An exploration of the relationship among valence, fading affect, rehearsal frequency, and memory vividness for past personal events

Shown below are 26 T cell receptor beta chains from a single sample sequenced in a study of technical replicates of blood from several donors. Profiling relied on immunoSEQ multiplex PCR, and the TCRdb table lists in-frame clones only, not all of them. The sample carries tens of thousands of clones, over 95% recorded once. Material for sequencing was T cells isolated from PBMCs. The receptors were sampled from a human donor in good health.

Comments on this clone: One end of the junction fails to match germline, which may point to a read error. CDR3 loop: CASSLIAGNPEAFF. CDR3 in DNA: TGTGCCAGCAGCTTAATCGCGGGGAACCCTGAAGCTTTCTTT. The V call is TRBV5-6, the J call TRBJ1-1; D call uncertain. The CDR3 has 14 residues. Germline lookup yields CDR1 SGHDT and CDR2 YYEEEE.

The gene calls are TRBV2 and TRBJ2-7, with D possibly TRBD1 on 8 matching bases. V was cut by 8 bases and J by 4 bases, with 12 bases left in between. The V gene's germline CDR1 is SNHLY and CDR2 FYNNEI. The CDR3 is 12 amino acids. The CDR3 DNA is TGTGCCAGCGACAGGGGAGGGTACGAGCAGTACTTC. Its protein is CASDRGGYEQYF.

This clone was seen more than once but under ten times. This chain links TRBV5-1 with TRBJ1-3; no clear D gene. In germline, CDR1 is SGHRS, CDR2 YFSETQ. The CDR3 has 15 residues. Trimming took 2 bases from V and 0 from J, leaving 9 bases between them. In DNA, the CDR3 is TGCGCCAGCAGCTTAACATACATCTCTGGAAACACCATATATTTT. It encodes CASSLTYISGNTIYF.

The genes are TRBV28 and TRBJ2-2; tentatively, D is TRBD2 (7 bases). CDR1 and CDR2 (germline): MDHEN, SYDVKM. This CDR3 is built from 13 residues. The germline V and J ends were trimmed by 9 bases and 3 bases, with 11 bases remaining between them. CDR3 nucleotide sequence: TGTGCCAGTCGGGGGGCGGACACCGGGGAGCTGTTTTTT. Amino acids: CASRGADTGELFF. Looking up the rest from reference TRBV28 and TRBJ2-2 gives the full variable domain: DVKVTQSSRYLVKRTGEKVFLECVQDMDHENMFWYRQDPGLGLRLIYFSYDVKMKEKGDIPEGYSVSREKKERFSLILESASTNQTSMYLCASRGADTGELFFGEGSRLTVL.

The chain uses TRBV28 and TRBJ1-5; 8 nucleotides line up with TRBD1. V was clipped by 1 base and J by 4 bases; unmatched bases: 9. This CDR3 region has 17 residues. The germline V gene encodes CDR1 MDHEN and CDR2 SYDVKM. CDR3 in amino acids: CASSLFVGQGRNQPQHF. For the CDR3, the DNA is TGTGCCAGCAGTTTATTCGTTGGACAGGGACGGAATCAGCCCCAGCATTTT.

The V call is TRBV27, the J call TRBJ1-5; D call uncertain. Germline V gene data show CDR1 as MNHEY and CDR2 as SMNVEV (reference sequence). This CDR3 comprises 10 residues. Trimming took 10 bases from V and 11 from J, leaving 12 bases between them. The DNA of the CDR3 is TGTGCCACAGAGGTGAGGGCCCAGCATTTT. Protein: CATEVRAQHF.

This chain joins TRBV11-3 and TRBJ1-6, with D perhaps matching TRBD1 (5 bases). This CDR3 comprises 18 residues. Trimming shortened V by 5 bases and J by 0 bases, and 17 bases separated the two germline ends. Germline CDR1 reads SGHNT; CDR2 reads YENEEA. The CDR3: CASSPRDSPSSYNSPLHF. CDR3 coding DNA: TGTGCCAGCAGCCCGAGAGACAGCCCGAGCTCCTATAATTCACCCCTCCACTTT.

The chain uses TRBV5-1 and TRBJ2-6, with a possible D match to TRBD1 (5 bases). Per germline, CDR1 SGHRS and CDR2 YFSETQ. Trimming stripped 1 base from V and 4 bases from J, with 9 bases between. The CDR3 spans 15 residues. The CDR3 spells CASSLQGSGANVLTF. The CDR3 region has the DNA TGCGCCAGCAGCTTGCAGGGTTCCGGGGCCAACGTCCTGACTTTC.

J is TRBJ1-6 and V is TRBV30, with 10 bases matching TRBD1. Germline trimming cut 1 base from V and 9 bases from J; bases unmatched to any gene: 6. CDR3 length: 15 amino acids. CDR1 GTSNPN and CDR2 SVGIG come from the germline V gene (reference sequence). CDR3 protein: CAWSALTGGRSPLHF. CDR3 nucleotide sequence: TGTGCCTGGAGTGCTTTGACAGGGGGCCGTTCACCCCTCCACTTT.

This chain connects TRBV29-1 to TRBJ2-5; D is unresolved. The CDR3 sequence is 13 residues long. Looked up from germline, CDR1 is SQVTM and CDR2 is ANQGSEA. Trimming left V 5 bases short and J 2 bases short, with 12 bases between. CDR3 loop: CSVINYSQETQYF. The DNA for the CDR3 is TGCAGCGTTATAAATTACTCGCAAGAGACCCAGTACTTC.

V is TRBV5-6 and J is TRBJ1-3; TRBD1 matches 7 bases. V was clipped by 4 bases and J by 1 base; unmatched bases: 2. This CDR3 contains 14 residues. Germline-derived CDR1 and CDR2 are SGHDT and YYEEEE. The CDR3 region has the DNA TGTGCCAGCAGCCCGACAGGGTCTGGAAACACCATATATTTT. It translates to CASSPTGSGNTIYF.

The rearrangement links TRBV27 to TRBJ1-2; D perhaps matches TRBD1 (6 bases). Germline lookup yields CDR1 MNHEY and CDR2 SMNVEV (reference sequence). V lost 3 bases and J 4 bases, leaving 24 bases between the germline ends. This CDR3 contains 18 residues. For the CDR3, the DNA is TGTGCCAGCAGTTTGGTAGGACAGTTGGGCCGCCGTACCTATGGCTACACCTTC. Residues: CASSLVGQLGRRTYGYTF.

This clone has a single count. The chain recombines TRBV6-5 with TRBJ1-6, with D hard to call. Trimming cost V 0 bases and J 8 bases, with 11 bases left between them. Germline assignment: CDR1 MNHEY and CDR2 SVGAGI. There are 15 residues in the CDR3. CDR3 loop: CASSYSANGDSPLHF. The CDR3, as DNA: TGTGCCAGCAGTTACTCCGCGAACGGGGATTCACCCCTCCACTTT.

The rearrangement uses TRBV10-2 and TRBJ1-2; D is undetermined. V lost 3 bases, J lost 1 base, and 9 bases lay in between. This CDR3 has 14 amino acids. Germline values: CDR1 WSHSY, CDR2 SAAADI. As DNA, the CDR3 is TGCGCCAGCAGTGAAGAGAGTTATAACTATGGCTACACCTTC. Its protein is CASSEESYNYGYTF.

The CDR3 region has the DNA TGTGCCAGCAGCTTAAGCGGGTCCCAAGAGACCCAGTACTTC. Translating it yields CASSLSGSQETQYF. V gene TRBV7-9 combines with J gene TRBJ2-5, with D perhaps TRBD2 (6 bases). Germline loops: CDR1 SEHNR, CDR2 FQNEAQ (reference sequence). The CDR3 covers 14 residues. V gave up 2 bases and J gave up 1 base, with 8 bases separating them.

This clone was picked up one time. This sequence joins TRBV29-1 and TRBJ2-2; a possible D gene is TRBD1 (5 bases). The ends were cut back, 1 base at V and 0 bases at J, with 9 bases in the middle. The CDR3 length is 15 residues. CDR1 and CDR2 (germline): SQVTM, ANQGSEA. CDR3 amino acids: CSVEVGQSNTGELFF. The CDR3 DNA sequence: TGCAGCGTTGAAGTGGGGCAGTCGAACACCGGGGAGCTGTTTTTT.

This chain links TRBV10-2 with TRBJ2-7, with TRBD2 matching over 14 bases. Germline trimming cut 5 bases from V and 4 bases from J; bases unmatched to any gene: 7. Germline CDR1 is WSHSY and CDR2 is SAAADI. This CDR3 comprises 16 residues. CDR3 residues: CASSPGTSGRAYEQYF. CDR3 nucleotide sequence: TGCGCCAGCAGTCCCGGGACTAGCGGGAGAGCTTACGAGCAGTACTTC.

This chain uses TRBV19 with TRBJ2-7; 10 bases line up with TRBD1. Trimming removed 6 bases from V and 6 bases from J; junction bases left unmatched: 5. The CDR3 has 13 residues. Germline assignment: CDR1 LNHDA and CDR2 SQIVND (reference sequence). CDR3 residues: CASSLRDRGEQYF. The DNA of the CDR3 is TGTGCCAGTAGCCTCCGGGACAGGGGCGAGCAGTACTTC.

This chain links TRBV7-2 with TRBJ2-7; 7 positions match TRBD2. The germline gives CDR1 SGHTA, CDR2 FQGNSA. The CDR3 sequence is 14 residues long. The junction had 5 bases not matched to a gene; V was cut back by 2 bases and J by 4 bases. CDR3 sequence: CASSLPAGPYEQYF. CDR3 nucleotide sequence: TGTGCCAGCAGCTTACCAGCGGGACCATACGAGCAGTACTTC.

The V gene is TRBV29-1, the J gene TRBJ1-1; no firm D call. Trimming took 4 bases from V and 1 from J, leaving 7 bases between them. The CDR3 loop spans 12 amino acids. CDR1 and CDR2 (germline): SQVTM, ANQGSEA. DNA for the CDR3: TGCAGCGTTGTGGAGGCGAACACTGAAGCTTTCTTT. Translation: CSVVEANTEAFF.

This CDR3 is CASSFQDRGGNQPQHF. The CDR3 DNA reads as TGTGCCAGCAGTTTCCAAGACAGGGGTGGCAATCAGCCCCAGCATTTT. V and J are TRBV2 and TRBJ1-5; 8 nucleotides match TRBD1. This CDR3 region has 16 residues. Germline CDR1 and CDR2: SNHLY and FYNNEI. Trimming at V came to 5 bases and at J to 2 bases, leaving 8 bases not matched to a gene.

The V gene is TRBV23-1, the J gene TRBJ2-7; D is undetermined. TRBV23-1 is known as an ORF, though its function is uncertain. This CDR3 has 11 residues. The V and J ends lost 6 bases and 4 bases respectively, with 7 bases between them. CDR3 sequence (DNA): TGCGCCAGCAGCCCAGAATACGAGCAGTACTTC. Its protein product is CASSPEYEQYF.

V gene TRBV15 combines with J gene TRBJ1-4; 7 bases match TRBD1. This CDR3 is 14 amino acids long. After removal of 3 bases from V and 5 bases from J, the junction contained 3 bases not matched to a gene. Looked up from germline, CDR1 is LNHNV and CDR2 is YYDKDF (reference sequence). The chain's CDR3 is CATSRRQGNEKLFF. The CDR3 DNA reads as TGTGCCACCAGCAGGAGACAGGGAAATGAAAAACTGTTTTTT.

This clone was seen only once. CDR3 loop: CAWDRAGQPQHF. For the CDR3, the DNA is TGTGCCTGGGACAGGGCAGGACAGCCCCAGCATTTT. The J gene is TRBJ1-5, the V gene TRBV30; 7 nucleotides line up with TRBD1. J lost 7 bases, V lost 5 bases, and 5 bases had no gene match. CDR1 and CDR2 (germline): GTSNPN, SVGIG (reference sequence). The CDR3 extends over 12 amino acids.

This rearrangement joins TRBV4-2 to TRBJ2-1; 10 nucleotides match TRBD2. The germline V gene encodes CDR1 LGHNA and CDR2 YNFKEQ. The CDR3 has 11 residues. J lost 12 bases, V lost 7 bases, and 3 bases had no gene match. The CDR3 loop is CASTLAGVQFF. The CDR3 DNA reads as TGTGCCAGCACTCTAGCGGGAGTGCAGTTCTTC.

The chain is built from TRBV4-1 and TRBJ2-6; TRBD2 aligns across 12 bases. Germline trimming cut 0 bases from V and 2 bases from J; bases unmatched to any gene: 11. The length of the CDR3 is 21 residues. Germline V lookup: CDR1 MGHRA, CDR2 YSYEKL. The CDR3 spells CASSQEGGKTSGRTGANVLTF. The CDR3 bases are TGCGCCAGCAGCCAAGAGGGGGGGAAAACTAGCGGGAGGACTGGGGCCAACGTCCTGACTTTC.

The affect associated with negative (or unpleasant) memories typically tends to fade faster than the affect associated with positive (or pleasant) memories, a phenomenon called the fading affect bias (FAB). We conducted a study to explore the mechanisms related to the FAB. A retrospective recall procedure was used to obtain three self-report measures (memory vividness, rehearsal frequency, affective fading) for both positive events and negative events. Affect for positive events faded less than affect for negative events, and positive events were recalled more vividly than negative events. The perceived vividness of an event (memory vividness) and the extent to which an event has been rehearsed (rehearsal frequency) were explored as possible mediators of the relation between event valence and affect fading. Additional models conceived of affect fading and rehearsal frequency as contributors to a memory’s vividness. Results suggested that memory vividness was a plausible mediator of the relation between an event’s valence and affect fading. Rehearsal frequency was also a plausible mediator of this relation, but only via its effects on memory vividness. Additional modelling results suggested that affect fading and rehearsal frequency were both plausible mediators of the relation between an event’s valence and the event’s rated memory vividness.
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